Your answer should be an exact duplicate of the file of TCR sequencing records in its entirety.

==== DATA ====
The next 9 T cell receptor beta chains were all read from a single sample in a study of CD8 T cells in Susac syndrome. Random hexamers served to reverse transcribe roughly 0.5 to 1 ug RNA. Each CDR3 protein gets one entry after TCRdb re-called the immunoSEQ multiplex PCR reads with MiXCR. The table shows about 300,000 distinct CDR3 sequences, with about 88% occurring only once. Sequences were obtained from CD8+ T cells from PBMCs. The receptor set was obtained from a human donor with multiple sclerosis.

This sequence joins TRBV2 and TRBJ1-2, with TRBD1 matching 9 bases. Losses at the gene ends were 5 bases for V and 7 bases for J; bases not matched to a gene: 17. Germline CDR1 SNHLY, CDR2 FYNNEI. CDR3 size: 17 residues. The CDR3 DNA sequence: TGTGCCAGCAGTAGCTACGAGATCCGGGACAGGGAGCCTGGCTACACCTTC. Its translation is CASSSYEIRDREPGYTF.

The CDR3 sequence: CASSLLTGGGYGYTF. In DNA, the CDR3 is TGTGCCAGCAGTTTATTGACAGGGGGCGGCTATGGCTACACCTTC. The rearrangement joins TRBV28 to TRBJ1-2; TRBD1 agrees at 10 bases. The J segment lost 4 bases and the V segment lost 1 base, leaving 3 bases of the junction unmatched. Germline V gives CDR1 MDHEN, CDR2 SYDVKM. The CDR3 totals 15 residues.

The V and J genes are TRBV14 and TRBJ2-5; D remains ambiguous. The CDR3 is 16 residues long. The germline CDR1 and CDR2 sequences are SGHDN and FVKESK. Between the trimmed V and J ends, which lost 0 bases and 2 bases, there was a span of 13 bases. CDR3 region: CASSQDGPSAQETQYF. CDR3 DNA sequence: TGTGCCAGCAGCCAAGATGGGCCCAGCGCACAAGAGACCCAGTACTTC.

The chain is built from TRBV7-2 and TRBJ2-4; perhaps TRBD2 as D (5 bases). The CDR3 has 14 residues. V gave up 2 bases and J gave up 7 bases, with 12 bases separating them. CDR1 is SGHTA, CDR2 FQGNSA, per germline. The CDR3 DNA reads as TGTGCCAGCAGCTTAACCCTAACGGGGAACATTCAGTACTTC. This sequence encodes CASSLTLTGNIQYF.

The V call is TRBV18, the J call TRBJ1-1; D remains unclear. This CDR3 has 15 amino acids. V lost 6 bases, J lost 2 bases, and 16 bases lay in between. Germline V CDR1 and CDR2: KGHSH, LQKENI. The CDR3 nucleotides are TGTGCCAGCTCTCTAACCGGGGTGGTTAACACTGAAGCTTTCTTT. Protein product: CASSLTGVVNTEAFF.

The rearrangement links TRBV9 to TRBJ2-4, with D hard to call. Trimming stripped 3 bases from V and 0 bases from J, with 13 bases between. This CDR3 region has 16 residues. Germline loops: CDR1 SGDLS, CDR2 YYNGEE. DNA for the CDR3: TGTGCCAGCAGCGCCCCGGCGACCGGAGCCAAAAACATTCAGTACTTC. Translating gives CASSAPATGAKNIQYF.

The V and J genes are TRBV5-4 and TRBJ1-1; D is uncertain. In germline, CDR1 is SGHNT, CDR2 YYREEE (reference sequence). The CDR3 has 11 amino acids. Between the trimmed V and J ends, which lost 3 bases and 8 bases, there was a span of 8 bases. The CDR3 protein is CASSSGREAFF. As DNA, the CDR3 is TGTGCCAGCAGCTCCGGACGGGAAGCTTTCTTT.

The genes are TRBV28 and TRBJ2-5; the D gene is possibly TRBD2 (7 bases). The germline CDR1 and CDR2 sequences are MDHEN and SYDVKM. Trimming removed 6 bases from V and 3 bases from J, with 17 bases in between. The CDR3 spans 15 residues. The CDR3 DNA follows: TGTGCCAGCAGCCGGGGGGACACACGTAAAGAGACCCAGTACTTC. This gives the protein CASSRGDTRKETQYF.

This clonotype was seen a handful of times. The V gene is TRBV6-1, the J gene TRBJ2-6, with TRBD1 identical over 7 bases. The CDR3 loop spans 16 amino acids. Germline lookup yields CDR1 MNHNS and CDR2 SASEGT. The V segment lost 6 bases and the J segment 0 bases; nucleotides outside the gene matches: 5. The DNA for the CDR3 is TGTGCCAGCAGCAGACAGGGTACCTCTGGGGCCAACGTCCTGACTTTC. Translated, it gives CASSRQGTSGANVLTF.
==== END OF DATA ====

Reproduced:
The next 9 T cell receptor beta chains were all read from a single sample in a study of CD8 T cells in Susac syndrome. Random hexamers served to reverse transcribe roughly 0.5 to 1 ug RNA. Each CDR3 protein gets one entry after TCRdb re-called the immunoSEQ multiplex PCR reads with MiXCR. The table shows about 300,000 distinct CDR3 sequences, with about 88% occurring only once. Sequences were obtained from CD8+ T cells from PBMCs. The receptor set was obtained from a human donor with multiple sclerosis.

This sequence joins TRBV2 and TRBJ1-2, with TRBD1 matching 9 bases. Losses at the gene ends were 5 bases for V and 7 bases for J; bases not matched to a gene: 17. Germline CDR1 SNHLY, CDR2 FYNNEI. CDR3 size: 17 residues. The CDR3 DNA sequence: TGTGCCAGCAGTAGCTACGAGATCCGGGACAGGGAGCCTGGCTACACCTTC. Its translation is CASSSYEIRDREPGYTF.

The CDR3 sequence: CASSLLTGGGYGYTF. In DNA, the CDR3 is TGTGCCAGCAGTTTATTGACAGGGGGCGGCTATGGCTACACCTTC. The rearrangement joins TRBV28 to TRBJ1-2; TRBD1 agrees at 10 bases. The J segment lost 4 bases and the V segment lost 1 base, leaving 3 bases of the junction unmatched. Germline V gives CDR1 MDHEN, CDR2 SYDVKM. The CDR3 totals 15 residues.

The V and J genes are TRBV14 and TRBJ2-5; D remains ambiguous. The CDR3 is 16 residues long. The germline CDR1 and CDR2 sequences are SGHDN and FVKESK. Between the trimmed V and J ends, which lost 0 bases and 2 bases, there was a span of 13 bases. CDR3 region: CASSQDGPSAQETQYF. CDR3 DNA sequence: TGTGCCAGCAGCCAAGATGGGCCCAGCGCACAAGAGACCCAGTACTTC.

The chain is built from TRBV7-2 and TRBJ2-4; perhaps TRBD2 as D (5 bases). The CDR3 has 14 residues. V gave up 2 bases and J gave up 7 bases, with 12 bases separating them. CDR1 is SGHTA, CDR2 FQGNSA, per germline. The CDR3 DNA reads as TGTGCCAGCAGCTTAACCCTAACGGGGAACATTCAGTACTTC. This sequence encodes CASSLTLTGNIQYF.

The V call is TRBV18, the J call TRBJ1-1; D remains unclear. This CDR3 has 15 amino acids. V lost 6 bases, J lost 2 bases, and 16 bases lay in between. Germline V CDR1 and CDR2: KGHSH, LQKENI. The CDR3 nucleotides are TGTGCCAGCTCTCTAACCGGGGTGGTTAACACTGAAGCTTTCTTT. Protein product: CASSLTGVVNTEAFF.

The rearrangement links TRBV9 to TRBJ2-4, with D hard to call. Trimming stripped 3 bases from V and 0 bases from J, with 13 bases between. This CDR3 region has 16 residues. Germline loops: CDR1 SGDLS, CDR2 YYNGEE. DNA for the CDR3: TGTGCCAGCAGCGCCCCGGCGACCGGAGCCAAAAACATTCAGTACTTC. Translating gives CASSAPATGAKNIQYF.

The V and J genes are TRBV5-4 and TRBJ1-1; D is uncertain. In germline, CDR1 is SGHNT, CDR2 YYREEE (reference sequence). The CDR3 has 11 amino acids. Between the trimmed V and J ends, which lost 3 bases and 8 bases, there was a span of 8 bases. The CDR3 protein is CASSSGREAFF. As DNA, the CDR3 is TGTGCCAGCAGCTCCGGACGGGAAGCTTTCTTT.

The genes are TRBV28 and TRBJ2-5; the D gene is possibly TRBD2 (7 bases). The germline CDR1 and CDR2 sequences are MDHEN and SYDVKM. Trimming removed 6 bases from V and 3 bases from J, with 17 bases in between. The CDR3 spans 15 residues. The CDR3 DNA follows: TGTGCCAGCAGCCGGGGGGACACACGTAAAGAGACCCAGTACTTC. This gives the protein CASSRGDTRKETQYF.

This clonotype was seen a handful of times. The V gene is TRBV6-1, the J gene TRBJ2-6, with TRBD1 identical over 7 bases. The CDR3 loop spans 16 amino acids. Germline lookup yields CDR1 MNHNS and CDR2 SASEGT. The V segment lost 6 bases and the J segment 0 bases; nucleotides outside the gene matches: 5. The DNA for the CDR3 is TGTGCCAGCAGCAGACAGGGTACCTCTGGGGCCAACGTCCTGACTTTC. Translated, it gives CASSRQGTSGANVLTF.